Now more than ever, digital trust is what makes the world go round. Why? Because the pandemic has created a dramatic shift to online everything.
Digital programs have accelerated - what started as strategic plans have become mandates overnight. And on top of this, fraudsters have become increasingly active and innovative.
For Oktane 2021, Onfido and Northern Trust shared their story of how they rebuilt trust online, by anchoring a user’s real identity to their digital presence. You can watch the full recording or read through an abridged version below.
Find out how the Onfido x Okta integration could help you anchor a user’s real identity to their digital presence to unlock effective identity lifecycle management.
Robert Humphrey, Chief Marketing Officer at Onfido, and Dhruvin Shah, Vice President, Security Architect at Northern Trust discuss the strategic imperative of identity and how it helps to balance user experience and security.
Robert: Can you take me through how identity became such a strategic imperative for Northern Trust?
Dhruvin: We’re always trying to improve the experience we deliver for our clients. Digital is a key part of this. Client experience is right at the heart of this and how they feel protected. Ultimately we’re trying to build the entirety of our services around our customers, not around individual products or parts of the business. So identity is a long-term strategy for us. To summarise, we’re trying to unify our three services under the IAM architecture and improve the experience, to enable Northern Trust to move its signature white-glove experience online, and to enhance security across everything.
Robert: That white-glove experience you mentioned, it’s what you’re so famous for. It’s a physical experience, an in-person experience. So there are challenges shifting that to a digital experience. How do you create that same experience digitally - that’s a challenge we see a lot.
Dhruvin: Exactly, and do the challenges we have resonate with Onfido?
Robert: We certainly see it across our customer base, and it’s been re-emphasized and accelerated because of the pandemic. It’s been driven a lot by increased fraud across the pandemic - we’ve seen a 40% increase in document fraud in 2020. Plus a lower level of fraud sophistication, ie. more people are getting into the fraud game. Fraud rates generally increase during a crisis, and with more and more people online, there are just more people to go after.
We’ve also seen a huge rise in customer expectations. This has been growing for a long time, the Apple and Amazon effect, but customers are now expecting more and more good digital services.
As you’re enabling more omnichannel online experiences, how do you see identity playing into that?
Dhruvin: As you mentioned, branches are closed because of the pandemic, and users’ expectations have increased. They want Apple/Amazon-like experiences for everything. They demand all channels to work in conjunction so they can move between devices. They consider mobile and web channels to be one. And it makes sense as different devices are suited for different things. We’re enabling people to authorize themselves via a device, using a selfie. But then using a second device can also increase trust - eg. is that second device where we’d expect it to be. Everything gives us context to create a richer, more secure risk-based model. It’s all designed so that users can complete actions on devices that make the most sense for them, while maintaining security.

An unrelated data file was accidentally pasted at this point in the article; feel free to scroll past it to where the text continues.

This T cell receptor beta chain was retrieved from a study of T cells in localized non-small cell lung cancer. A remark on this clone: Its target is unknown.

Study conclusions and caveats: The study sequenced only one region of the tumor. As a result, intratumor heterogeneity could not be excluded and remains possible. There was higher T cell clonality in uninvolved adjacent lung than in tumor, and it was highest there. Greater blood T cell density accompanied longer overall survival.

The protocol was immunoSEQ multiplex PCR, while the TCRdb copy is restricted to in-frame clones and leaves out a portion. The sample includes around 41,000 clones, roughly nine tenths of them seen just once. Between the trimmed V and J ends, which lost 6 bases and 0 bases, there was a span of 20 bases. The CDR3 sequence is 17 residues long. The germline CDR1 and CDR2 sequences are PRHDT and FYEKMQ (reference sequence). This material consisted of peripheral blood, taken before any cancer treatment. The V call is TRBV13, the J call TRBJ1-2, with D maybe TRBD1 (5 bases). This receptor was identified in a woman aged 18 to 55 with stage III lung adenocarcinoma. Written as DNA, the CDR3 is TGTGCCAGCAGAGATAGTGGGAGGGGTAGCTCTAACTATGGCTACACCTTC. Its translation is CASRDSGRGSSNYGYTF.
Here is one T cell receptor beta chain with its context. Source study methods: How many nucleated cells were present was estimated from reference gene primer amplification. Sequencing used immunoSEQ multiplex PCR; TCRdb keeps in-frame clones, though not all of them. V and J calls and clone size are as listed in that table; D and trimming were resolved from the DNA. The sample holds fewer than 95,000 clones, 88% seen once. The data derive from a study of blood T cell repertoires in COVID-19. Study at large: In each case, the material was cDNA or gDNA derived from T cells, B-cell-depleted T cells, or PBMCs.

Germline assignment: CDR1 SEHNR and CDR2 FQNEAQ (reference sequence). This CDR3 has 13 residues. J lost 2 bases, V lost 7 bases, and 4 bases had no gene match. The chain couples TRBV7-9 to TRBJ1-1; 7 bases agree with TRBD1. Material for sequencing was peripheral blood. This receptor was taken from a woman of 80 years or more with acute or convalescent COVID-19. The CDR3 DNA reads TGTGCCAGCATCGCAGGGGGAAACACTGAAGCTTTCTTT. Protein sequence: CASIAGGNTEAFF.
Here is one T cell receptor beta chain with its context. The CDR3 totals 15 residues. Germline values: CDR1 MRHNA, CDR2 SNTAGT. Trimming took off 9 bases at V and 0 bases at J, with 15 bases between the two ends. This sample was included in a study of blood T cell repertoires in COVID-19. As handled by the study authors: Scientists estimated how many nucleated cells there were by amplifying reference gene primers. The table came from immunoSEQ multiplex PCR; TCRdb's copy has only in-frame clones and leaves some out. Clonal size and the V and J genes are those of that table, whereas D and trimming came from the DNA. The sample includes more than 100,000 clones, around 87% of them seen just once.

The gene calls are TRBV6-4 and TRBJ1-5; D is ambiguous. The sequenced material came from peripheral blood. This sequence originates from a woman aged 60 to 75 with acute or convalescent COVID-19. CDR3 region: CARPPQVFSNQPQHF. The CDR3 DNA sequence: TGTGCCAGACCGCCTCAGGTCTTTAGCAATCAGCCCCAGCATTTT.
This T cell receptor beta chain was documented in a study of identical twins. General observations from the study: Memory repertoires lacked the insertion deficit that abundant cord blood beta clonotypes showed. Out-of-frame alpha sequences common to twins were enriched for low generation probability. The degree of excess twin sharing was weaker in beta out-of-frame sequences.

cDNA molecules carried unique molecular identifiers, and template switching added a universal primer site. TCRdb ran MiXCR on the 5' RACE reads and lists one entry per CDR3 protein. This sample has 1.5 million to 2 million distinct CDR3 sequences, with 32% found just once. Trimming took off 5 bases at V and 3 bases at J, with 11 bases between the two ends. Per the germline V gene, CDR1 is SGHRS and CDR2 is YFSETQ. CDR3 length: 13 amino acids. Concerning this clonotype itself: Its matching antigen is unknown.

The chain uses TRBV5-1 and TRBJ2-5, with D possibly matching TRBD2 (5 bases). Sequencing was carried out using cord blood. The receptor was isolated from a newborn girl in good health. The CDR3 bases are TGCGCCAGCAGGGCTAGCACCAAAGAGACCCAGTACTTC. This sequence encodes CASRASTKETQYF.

Robert: That makes sense - and we see the use of our technology exactly as you are applying it. That is if someone is registering online, when it’s time to take a picture of a doc or selfie, their natural inclination is to pick up a phone. That’s seamless integration between devices. The additional fraud signal that you’re talking about, we’re seeing more and more of. We’re not to block the legitimate users (which 98% are) - but what you’re trying to do is find that 1 or 2% and do it really quickly. In an industry like yours (Financial Services) this digitization has been in the plan for years, but the pandemic has sped everything up. And we’re also seeing digitization in places we wouldn’t expect it. This new way we’re using digital experiences in a contactless world is really interesting.
Dhruvin: That’s true. One of the challenges in delivering an omnichannel experience is maintaining security. Which I know is one of your specialties.
Robert: From our perspective, we’ve seen that fraudsters are getting really good at what they do. At emulating trust. Credit bureaus used to be a big source of data. Unfortunately, those bureaus where our details have been kept have all been hacked. So getting past that data-orientated onboarding is a big deal, because of the lack of trust associated with databases. That’s where biometrics are really effective. Combining that with fraud signals you’ve talked about is where you really begin to see that trust at onboarding.